Though the Seminole County program is sponsored by local franchisees, the McDonald's headquarters in Illinois said in a statement that the Florida program "promotes academic excellence and rewards academic achievement. … McDonald's provides parents with Happy Meal choices including chicken McNuggets made with white meat, hamburgers, cheeseburgers, Apple Dippers, apple juice and low-fat milk, so they can choose the Happy Meal that is appropriate for their child."
McDonald's isn't the only company to offer incentives. Pizza Hut until recently offered a similar program in Seminole County and throughout the country called Just Book It.
Other companies, including Coca-Cola and Pepsi have exclusivity rights with some schools, offering to build scoreboards or sponsor sports teams for rights to sell their products on campus.
"It is sometimes called Coke for kickbacks," said George Washington's Banzhaf. "Schools get money for every sugary soft drink sold and use it for class trips or sports teams. … Everyone is making money off of ruining these kids' health."
Corporations also send schools educational materials pegged to a particular product. General Mills has a program called Spark Creativity With Fruit Loops that encourages preschool and elementary school students to make craft projects with the sugary cereal.
Schoolchildren are also subjected to electronic advertising through News 1, an in-school television network that according to Susan Linn, a Harvard University professor and director of the Campaign for a Commercial-Free Childhood, plays two minutes of ads for every 12 minutes of programming. Some of those ads are not just for junk food but also violent video games.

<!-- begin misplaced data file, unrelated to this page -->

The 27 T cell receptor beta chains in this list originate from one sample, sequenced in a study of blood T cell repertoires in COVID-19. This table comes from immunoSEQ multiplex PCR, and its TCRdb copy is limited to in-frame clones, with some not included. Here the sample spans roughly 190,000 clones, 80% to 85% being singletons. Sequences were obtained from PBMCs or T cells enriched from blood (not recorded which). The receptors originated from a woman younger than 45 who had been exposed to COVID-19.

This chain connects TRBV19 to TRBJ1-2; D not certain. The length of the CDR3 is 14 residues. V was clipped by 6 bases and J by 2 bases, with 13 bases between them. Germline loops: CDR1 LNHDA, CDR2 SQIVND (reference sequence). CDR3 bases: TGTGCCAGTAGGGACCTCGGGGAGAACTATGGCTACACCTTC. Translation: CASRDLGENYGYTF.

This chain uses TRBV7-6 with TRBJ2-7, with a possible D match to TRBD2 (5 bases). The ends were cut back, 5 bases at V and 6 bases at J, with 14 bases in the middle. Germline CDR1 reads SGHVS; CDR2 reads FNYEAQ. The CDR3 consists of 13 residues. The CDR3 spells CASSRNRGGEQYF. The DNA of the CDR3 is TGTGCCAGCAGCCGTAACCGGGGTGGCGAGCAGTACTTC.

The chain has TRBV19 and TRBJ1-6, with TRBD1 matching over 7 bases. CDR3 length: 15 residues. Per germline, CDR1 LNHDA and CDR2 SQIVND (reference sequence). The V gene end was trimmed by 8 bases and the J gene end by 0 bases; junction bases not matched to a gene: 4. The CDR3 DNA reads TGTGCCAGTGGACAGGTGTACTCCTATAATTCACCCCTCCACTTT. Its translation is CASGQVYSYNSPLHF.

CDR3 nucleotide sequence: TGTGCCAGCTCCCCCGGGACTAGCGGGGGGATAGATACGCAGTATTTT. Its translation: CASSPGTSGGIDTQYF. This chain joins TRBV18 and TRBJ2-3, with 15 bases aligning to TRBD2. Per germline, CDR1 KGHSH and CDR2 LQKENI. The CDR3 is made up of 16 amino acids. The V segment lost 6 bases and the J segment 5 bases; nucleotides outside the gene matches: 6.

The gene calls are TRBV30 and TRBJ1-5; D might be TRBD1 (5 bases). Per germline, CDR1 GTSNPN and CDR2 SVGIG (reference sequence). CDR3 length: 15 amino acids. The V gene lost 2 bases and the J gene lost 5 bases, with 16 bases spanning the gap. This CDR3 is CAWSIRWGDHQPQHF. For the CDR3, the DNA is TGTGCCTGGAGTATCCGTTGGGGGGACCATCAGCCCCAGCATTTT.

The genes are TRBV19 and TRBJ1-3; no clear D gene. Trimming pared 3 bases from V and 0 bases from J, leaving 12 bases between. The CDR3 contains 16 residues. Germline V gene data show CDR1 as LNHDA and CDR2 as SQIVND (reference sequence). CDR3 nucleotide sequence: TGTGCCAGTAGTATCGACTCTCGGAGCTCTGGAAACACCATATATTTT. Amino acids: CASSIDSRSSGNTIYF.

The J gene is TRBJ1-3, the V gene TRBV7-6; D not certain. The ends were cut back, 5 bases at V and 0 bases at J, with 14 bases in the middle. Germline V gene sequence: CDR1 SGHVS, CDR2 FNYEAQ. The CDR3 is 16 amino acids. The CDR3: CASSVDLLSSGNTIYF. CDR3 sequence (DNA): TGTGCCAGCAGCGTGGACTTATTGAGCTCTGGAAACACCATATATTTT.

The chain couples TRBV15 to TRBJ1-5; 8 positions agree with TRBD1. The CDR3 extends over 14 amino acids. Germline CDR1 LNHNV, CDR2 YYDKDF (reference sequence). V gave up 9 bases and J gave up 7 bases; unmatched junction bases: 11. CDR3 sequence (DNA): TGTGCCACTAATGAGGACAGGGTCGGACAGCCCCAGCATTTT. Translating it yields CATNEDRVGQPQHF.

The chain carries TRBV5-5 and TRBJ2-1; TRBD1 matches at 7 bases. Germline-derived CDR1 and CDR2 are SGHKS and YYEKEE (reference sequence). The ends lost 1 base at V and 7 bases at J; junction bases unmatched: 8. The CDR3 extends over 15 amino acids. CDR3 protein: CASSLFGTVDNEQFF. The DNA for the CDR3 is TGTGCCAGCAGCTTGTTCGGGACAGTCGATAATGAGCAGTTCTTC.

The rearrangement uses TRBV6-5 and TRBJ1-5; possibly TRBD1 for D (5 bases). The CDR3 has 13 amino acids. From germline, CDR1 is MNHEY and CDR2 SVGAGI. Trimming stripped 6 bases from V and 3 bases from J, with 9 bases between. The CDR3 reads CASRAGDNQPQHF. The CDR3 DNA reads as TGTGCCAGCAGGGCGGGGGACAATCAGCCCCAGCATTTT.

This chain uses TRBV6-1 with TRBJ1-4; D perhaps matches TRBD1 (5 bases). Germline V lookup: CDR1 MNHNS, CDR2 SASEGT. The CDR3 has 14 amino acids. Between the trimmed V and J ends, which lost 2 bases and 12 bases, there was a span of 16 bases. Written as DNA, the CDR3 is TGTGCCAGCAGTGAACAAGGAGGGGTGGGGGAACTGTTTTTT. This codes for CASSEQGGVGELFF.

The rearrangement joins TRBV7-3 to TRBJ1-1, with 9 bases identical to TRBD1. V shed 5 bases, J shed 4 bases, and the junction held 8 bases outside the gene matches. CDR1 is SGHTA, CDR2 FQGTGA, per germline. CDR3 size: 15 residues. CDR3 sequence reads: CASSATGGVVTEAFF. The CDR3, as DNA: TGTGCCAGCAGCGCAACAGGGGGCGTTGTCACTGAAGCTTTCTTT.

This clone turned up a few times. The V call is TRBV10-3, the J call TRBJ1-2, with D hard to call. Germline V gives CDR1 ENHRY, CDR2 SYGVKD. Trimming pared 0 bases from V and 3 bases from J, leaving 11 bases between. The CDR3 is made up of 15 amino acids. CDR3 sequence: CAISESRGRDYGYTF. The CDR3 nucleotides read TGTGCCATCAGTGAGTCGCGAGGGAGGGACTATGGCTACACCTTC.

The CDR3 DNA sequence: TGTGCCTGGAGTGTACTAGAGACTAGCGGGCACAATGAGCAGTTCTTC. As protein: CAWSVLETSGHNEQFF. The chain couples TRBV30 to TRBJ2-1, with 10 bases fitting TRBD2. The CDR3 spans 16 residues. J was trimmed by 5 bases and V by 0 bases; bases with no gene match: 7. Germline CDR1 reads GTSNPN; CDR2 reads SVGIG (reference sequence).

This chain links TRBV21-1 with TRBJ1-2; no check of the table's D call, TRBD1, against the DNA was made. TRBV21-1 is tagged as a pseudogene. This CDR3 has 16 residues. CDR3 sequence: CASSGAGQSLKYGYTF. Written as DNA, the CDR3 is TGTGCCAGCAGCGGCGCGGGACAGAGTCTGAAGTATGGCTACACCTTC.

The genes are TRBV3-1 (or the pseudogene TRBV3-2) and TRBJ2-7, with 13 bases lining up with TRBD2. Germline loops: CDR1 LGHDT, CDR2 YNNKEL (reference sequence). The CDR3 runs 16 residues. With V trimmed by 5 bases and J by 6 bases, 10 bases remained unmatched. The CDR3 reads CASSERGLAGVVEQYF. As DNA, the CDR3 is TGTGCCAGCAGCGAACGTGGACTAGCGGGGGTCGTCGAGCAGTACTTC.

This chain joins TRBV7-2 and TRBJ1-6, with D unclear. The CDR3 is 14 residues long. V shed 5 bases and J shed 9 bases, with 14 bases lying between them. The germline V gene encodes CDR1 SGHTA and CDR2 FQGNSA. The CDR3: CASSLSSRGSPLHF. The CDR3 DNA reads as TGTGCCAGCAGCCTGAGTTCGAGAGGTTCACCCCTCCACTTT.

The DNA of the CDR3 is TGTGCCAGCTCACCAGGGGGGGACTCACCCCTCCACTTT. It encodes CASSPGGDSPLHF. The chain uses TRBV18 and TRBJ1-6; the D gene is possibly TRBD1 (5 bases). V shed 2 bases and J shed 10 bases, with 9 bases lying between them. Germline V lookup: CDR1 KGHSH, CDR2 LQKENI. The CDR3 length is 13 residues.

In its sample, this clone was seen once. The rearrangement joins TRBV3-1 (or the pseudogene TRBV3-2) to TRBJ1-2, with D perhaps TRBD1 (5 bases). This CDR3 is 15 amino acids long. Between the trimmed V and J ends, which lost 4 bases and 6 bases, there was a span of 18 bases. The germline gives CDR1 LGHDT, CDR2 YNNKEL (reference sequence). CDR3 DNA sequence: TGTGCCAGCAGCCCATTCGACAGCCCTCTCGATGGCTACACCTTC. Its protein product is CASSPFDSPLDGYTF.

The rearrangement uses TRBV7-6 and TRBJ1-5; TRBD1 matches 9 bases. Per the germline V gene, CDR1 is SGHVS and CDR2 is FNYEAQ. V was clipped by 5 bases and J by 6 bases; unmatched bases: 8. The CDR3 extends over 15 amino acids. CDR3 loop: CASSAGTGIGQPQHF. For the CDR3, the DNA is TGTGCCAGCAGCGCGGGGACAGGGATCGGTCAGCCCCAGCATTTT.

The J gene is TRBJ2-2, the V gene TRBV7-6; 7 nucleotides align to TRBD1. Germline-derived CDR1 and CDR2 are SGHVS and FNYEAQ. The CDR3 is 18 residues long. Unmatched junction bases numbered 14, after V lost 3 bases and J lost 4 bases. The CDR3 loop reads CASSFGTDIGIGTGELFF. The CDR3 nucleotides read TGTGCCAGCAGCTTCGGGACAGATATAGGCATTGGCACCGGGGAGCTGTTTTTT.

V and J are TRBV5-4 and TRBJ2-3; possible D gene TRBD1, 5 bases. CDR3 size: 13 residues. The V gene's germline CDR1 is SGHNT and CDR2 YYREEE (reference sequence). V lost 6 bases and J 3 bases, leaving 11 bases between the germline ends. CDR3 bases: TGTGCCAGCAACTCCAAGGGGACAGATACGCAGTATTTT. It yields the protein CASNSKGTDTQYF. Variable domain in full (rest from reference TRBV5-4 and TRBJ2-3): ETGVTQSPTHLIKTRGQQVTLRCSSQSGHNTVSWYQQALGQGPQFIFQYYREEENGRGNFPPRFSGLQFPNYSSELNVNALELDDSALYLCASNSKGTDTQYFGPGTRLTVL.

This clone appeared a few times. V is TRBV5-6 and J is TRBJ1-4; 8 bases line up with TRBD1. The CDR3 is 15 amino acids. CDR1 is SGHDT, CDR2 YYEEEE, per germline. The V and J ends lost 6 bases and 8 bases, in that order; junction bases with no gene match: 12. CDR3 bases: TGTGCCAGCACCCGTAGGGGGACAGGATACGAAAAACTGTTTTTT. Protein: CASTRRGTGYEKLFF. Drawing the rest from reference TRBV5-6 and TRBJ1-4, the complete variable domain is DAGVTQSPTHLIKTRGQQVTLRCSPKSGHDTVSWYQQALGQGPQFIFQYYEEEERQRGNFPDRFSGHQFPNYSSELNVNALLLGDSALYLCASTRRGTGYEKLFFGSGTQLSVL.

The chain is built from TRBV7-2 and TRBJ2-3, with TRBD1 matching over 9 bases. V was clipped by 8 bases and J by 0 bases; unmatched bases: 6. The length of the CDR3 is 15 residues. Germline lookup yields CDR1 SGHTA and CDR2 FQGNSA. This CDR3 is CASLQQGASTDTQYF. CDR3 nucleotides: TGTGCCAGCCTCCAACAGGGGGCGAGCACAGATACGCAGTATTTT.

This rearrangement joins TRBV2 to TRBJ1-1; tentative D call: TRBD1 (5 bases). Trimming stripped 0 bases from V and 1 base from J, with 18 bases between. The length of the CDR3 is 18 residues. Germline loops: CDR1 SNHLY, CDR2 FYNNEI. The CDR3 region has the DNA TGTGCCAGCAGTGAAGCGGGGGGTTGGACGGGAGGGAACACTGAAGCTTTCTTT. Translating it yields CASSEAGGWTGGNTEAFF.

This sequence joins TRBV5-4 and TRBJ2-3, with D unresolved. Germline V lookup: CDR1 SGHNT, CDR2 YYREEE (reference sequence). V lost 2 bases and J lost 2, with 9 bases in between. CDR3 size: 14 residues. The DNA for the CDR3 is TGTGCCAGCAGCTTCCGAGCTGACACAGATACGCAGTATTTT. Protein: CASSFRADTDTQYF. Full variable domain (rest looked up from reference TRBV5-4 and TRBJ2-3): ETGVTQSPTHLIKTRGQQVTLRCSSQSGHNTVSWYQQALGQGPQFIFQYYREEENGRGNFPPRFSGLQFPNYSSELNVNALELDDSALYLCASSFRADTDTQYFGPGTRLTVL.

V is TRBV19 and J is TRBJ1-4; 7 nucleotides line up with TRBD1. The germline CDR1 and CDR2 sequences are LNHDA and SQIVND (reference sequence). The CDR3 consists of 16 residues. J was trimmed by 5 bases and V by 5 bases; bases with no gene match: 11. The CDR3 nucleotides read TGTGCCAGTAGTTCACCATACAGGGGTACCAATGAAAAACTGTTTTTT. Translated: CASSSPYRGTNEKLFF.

Another company called Bus Radio broadcasts to students while riding to and from school.
But fast food is the largest industry targeting kids in schools. Fast food makes up more than a third of the total dining industry, about $170 billion in 2006.
"In 2000, the GAO [Government Accountability Office] called marketing in school 'a gross industry' and it has only escalated exponentially since then," said Linn.
"Companies love to market in schools because they have a captive audience. Moreover, everything marketed in schools carries the school's endorsement. Even if kids don't like school they knows it's good for them, so schools are basically saying these products are good for you."
In 2003, a federal judge dismissed a lawsuit brought against the company by two obese teenagers. Since then, McDonald's has made an attempt to introduce healthier items to its menu and remove the supersize option for french fries and soft drinks.
The company has also introduced a program in which an individual dressed as corporate mascot Ronald McDonald enters schools to teach children about fitness.
Critics contend that a fitness program sponsored by McDonald's is comparable to Big Tobacco's anti-smoking campaigns or alcohol companies' campaigns against drinking and driving.
"These ads are all directed at kids, no matter how McDonald's tries to spin a promotion, even if they call it a fitness program," Banzhaf said, "Ronald McDonald is a clown, there are some places where the only playground for miles is at McDonald's, and they even host birthday parties. It is impossible for anyone to argue that they aren't trying to get kids hooked, and once hooked every study shows they get fat and they get sick."